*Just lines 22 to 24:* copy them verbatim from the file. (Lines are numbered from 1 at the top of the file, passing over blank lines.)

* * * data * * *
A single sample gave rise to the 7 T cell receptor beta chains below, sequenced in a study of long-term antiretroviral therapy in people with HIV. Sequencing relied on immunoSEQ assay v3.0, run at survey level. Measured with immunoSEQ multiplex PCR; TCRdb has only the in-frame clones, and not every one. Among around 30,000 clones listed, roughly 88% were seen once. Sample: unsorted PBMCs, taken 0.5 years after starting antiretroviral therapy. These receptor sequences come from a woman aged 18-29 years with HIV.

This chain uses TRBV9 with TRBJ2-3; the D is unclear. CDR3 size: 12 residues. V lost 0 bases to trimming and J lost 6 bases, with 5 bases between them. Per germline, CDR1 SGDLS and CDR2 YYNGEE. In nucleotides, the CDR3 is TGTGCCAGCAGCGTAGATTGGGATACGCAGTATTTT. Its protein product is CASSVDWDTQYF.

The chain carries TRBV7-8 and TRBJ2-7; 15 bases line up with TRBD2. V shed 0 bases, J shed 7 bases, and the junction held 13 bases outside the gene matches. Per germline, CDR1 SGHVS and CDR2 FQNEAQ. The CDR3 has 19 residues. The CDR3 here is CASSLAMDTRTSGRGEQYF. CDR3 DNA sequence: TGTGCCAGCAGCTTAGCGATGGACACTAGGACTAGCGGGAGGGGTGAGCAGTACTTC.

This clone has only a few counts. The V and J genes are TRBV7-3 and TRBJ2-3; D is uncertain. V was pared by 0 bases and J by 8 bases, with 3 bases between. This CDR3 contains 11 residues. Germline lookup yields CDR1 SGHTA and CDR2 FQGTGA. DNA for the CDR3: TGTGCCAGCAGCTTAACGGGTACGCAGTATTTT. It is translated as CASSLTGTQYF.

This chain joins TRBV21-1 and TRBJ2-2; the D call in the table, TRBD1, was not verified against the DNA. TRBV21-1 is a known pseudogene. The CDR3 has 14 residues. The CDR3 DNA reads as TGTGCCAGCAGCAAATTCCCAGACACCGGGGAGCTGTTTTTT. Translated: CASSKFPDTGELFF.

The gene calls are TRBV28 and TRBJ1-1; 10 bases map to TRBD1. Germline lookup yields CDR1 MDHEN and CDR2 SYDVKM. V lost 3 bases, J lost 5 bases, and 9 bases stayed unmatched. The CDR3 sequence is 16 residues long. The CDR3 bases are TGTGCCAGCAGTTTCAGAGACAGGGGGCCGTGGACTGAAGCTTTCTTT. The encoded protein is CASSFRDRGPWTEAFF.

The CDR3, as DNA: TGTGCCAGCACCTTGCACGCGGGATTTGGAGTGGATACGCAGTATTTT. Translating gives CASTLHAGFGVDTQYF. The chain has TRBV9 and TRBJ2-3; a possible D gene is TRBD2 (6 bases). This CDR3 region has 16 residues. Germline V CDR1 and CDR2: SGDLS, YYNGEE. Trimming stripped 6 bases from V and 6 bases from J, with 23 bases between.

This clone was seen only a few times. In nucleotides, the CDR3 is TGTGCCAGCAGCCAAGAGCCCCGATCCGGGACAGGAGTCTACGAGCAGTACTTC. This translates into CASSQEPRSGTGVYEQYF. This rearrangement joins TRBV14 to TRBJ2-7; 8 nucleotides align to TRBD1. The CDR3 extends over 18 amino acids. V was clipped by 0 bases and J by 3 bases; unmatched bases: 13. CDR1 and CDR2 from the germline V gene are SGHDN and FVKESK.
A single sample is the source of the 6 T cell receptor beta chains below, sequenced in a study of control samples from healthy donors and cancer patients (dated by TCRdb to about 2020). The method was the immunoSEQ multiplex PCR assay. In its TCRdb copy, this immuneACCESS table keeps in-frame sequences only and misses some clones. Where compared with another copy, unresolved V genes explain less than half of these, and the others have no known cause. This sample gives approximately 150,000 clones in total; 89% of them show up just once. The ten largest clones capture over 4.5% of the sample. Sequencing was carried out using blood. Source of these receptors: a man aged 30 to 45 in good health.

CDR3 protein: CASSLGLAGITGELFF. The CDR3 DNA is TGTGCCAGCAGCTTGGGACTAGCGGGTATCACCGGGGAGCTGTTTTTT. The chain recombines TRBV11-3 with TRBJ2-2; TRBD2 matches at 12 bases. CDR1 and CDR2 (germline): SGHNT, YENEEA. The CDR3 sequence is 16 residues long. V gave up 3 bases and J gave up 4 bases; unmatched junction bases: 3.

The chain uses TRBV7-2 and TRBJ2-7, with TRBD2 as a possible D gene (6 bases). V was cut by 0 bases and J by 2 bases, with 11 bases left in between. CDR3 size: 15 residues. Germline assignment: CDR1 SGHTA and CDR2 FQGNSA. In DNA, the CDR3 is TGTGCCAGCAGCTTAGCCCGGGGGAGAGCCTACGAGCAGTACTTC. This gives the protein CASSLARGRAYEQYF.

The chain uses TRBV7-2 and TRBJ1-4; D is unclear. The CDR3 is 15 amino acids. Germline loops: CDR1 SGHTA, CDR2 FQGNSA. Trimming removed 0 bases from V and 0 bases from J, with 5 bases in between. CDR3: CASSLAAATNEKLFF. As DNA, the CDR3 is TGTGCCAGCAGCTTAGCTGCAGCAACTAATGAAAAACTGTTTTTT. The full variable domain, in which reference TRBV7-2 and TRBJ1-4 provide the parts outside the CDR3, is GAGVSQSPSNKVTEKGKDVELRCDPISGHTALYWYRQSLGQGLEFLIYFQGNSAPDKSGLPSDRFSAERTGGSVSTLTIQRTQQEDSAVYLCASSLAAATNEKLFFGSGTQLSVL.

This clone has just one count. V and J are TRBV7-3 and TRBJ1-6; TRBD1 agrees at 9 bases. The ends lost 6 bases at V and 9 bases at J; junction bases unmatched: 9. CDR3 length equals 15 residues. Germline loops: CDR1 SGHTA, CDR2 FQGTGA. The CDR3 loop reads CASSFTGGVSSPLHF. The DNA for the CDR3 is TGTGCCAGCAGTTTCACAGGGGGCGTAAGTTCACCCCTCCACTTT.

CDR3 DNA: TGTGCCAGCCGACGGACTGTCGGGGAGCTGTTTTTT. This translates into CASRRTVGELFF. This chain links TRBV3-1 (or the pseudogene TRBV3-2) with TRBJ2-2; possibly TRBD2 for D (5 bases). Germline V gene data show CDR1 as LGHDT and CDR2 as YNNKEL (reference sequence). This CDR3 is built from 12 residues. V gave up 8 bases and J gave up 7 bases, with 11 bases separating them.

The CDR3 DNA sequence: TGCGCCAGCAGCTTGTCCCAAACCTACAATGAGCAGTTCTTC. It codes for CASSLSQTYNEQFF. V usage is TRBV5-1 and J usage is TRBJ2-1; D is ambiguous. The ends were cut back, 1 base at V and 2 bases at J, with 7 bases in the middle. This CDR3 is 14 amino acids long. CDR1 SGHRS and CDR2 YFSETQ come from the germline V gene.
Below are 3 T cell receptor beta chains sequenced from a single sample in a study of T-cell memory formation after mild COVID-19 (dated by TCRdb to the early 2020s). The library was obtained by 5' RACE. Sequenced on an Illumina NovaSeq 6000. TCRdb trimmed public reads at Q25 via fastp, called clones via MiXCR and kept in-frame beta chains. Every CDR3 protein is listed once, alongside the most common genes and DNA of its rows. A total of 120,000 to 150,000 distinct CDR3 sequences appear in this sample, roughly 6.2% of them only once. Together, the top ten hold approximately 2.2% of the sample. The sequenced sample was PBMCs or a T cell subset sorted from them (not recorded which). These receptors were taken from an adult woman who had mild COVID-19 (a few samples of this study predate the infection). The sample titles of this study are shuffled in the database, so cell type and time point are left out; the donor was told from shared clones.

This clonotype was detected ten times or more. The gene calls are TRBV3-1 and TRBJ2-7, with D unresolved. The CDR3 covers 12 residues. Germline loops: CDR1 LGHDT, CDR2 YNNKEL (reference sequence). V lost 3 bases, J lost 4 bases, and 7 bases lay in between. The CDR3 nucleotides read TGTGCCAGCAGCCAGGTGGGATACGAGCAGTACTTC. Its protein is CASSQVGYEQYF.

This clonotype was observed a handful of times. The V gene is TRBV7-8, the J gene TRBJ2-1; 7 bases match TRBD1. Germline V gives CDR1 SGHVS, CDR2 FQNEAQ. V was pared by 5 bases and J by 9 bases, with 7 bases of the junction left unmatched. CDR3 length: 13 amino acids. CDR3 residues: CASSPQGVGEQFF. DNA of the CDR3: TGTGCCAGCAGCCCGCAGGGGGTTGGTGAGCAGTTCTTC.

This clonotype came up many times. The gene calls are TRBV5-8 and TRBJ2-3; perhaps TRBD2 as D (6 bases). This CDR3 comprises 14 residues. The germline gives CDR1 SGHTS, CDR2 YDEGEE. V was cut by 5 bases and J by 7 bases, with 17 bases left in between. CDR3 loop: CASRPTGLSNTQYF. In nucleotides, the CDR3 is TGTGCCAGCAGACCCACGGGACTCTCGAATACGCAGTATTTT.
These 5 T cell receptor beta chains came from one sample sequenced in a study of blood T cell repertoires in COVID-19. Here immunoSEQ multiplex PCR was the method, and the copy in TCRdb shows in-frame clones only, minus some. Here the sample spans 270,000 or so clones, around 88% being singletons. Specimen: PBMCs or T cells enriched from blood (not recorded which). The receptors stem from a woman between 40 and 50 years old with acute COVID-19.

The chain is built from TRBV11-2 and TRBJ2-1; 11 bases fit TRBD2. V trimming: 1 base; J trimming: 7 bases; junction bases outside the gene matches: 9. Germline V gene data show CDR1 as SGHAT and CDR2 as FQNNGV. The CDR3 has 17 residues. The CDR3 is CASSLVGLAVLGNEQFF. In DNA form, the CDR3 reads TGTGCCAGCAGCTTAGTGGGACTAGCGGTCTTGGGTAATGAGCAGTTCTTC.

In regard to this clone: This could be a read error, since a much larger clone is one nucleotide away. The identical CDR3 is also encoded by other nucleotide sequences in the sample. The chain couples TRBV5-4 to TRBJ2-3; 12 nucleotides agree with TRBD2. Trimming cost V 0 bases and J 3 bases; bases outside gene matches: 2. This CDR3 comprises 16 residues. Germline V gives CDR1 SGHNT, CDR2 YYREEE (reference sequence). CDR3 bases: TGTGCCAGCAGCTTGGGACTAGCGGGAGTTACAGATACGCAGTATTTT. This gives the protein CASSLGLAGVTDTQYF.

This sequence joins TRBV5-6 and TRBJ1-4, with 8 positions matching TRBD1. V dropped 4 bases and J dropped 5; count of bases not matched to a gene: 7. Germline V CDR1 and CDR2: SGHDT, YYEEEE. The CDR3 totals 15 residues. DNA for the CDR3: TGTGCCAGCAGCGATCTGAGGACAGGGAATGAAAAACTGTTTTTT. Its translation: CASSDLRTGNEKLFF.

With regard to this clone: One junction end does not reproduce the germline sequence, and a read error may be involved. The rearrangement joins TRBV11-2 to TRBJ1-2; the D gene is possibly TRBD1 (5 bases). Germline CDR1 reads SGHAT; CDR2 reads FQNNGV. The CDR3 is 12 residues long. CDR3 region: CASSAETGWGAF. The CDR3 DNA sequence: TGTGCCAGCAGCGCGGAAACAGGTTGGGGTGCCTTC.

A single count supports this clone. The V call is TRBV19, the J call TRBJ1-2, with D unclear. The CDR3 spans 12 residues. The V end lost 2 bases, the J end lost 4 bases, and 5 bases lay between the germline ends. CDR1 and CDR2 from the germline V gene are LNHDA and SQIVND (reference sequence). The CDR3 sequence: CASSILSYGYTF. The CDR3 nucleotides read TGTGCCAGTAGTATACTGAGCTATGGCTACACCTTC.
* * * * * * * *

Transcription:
In regard to this clone: This could be a read error, since a much larger clone is one nucleotide away. The identical CDR3 is also encoded by other nucleotide sequences in the sample. The chain couples TRBV5-4 to TRBJ2-3; 12 nucleotides agree with TRBD2. Trimming cost V 0 bases and J 3 bases; bases outside gene matches: 2. This CDR3 comprises 16 residues. Germline V gives CDR1 SGHNT, CDR2 YYREEE (reference sequence). CDR3 bases: TGTGCCAGCAGCTTGGGACTAGCGGGAGTTACAGATACGCAGTATTTT. This gives the protein CASSLGLAGVTDTQYF.

This sequence joins TRBV5-6 and TRBJ1-4, with 8 positions matching TRBD1. V dropped 4 bases and J dropped 5; count of bases not matched to a gene: 7. Germline V CDR1 and CDR2: SGHDT, YYEEEE. The CDR3 totals 15 residues. DNA for the CDR3: TGTGCCAGCAGCGATCTGAGGACAGGGAATGAAAAACTGTTTTTT. Its translation: CASSDLRTGNEKLFF.

With regard to this clone: One junction end does not reproduce the germline sequence, and a read error may be involved. The rearrangement joins TRBV11-2 to TRBJ1-2; the D gene is possibly TRBD1 (5 bases). Germline CDR1 reads SGHAT; CDR2 reads FQNNGV. The CDR3 is 12 residues long. CDR3 region: CASSAETGWGAF. The CDR3 DNA sequence: TGTGCCAGCAGCGCGGAAACAGGTTGGGGTGCCTTC.